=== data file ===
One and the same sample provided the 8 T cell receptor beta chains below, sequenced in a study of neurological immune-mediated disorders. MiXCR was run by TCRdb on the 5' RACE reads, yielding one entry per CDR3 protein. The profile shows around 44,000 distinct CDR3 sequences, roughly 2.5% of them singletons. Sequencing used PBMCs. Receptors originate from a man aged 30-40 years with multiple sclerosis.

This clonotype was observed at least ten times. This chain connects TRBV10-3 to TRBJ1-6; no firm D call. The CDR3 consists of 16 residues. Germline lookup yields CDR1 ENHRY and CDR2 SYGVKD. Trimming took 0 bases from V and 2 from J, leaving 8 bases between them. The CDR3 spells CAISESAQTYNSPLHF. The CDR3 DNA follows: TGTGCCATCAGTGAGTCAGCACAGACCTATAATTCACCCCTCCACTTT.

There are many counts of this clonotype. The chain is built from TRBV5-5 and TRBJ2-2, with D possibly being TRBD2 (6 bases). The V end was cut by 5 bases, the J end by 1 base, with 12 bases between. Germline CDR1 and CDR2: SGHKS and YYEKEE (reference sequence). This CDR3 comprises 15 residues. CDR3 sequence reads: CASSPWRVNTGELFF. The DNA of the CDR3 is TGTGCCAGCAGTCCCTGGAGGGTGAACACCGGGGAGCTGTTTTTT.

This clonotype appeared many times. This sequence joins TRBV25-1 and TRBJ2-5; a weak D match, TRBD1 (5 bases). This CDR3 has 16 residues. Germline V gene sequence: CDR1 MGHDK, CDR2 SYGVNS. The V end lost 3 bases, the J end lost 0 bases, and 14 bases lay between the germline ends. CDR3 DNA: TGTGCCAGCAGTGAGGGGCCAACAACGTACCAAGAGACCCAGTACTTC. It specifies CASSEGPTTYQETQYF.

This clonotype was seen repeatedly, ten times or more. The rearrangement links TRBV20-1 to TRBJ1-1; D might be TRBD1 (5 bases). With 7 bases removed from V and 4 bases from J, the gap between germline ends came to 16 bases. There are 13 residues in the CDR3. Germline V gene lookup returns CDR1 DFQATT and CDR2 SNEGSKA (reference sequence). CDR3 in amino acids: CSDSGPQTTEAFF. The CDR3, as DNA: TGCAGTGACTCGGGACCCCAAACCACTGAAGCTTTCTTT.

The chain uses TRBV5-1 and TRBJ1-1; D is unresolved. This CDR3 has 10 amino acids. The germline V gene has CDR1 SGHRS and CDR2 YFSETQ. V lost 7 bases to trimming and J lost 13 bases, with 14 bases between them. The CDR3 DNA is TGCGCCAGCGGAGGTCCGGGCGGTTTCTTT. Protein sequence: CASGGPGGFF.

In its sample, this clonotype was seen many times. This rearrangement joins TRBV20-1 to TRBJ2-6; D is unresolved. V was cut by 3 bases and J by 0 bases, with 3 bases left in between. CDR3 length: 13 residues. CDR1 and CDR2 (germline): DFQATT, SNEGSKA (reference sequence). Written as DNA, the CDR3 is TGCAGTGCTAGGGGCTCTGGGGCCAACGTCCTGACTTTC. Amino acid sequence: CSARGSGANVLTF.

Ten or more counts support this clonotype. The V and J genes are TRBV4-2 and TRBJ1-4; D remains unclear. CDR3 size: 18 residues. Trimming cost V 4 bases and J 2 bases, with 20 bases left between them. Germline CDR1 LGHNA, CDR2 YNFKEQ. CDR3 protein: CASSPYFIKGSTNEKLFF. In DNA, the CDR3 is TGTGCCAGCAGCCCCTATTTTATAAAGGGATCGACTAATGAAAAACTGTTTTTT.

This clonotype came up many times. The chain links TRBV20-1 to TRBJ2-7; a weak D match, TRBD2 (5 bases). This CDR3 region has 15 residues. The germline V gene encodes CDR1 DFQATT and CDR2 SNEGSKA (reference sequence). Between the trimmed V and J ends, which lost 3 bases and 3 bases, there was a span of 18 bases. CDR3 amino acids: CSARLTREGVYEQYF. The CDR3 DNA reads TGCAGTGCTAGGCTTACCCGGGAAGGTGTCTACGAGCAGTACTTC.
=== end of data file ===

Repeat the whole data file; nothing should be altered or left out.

One and the same sample provided the 8 T cell receptor beta chains below, sequenced in a study of neurological immune-mediated disorders. MiXCR was run by TCRdb on the 5' RACE reads, yielding one entry per CDR3 protein. The profile shows around 44,000 distinct CDR3 sequences, roughly 2.5% of them singletons. Sequencing used PBMCs. Receptors originate from a man aged 30-40 years with multiple sclerosis.

This clonotype was observed at least ten times. This chain connects TRBV10-3 to TRBJ1-6; no firm D call. The CDR3 consists of 16 residues. Germline lookup yields CDR1 ENHRY and CDR2 SYGVKD. Trimming took 0 bases from V and 2 from J, leaving 8 bases between them. The CDR3 spells CAISESAQTYNSPLHF. The CDR3 DNA follows: TGTGCCATCAGTGAGTCAGCACAGACCTATAATTCACCCCTCCACTTT.

There are many counts of this clonotype. The chain is built from TRBV5-5 and TRBJ2-2, with D possibly being TRBD2 (6 bases). The V end was cut by 5 bases, the J end by 1 base, with 12 bases between. Germline CDR1 and CDR2: SGHKS and YYEKEE (reference sequence). This CDR3 comprises 15 residues. CDR3 sequence reads: CASSPWRVNTGELFF. The DNA of the CDR3 is TGTGCCAGCAGTCCCTGGAGGGTGAACACCGGGGAGCTGTTTTTT.

This clonotype appeared many times. This sequence joins TRBV25-1 and TRBJ2-5; a weak D match, TRBD1 (5 bases). This CDR3 has 16 residues. Germline V gene sequence: CDR1 MGHDK, CDR2 SYGVNS. The V end lost 3 bases, the J end lost 0 bases, and 14 bases lay between the germline ends. CDR3 DNA: TGTGCCAGCAGTGAGGGGCCAACAACGTACCAAGAGACCCAGTACTTC. It specifies CASSEGPTTYQETQYF.

This clonotype was seen repeatedly, ten times or more. The rearrangement links TRBV20-1 to TRBJ1-1; D might be TRBD1 (5 bases). With 7 bases removed from V and 4 bases from J, the gap between germline ends came to 16 bases. There are 13 residues in the CDR3. Germline V gene lookup returns CDR1 DFQATT and CDR2 SNEGSKA (reference sequence). CDR3 in amino acids: CSDSGPQTTEAFF. The CDR3, as DNA: TGCAGTGACTCGGGACCCCAAACCACTGAAGCTTTCTTT.

The chain uses TRBV5-1 and TRBJ1-1; D is unresolved. This CDR3 has 10 amino acids. The germline V gene has CDR1 SGHRS and CDR2 YFSETQ. V lost 7 bases to trimming and J lost 13 bases, with 14 bases between them. The CDR3 DNA is TGCGCCAGCGGAGGTCCGGGCGGTTTCTTT. Protein sequence: CASGGPGGFF.

In its sample, this clonotype was seen many times. This rearrangement joins TRBV20-1 to TRBJ2-6; D is unresolved. V was cut by 3 bases and J by 0 bases, with 3 bases left in between. CDR3 length: 13 residues. CDR1 and CDR2 (germline): DFQATT, SNEGSKA (reference sequence). Written as DNA, the CDR3 is TGCAGTGCTAGGGGCTCTGGGGCCAACGTCCTGACTTTC. Amino acid sequence: CSARGSGANVLTF.

Ten or more counts support this clonotype. The V and J genes are TRBV4-2 and TRBJ1-4; D remains unclear. CDR3 size: 18 residues. Trimming cost V 4 bases and J 2 bases, with 20 bases left between them. Germline CDR1 LGHNA, CDR2 YNFKEQ. CDR3 protein: CASSPYFIKGSTNEKLFF. In DNA, the CDR3 is TGTGCCAGCAGCCCCTATTTTATAAAGGGATCGACTAATGAAAAACTGTTTTTT.

This clonotype came up many times. The chain links TRBV20-1 to TRBJ2-7; a weak D match, TRBD2 (5 bases). This CDR3 region has 15 residues. The germline V gene encodes CDR1 DFQATT and CDR2 SNEGSKA (reference sequence). Between the trimmed V and J ends, which lost 3 bases and 3 bases, there was a span of 18 bases. CDR3 amino acids: CSARLTREGVYEQYF. The CDR3 DNA reads TGCAGTGCTAGGCTTACCCGGGAAGGTGTCTACGAGCAGTACTTC.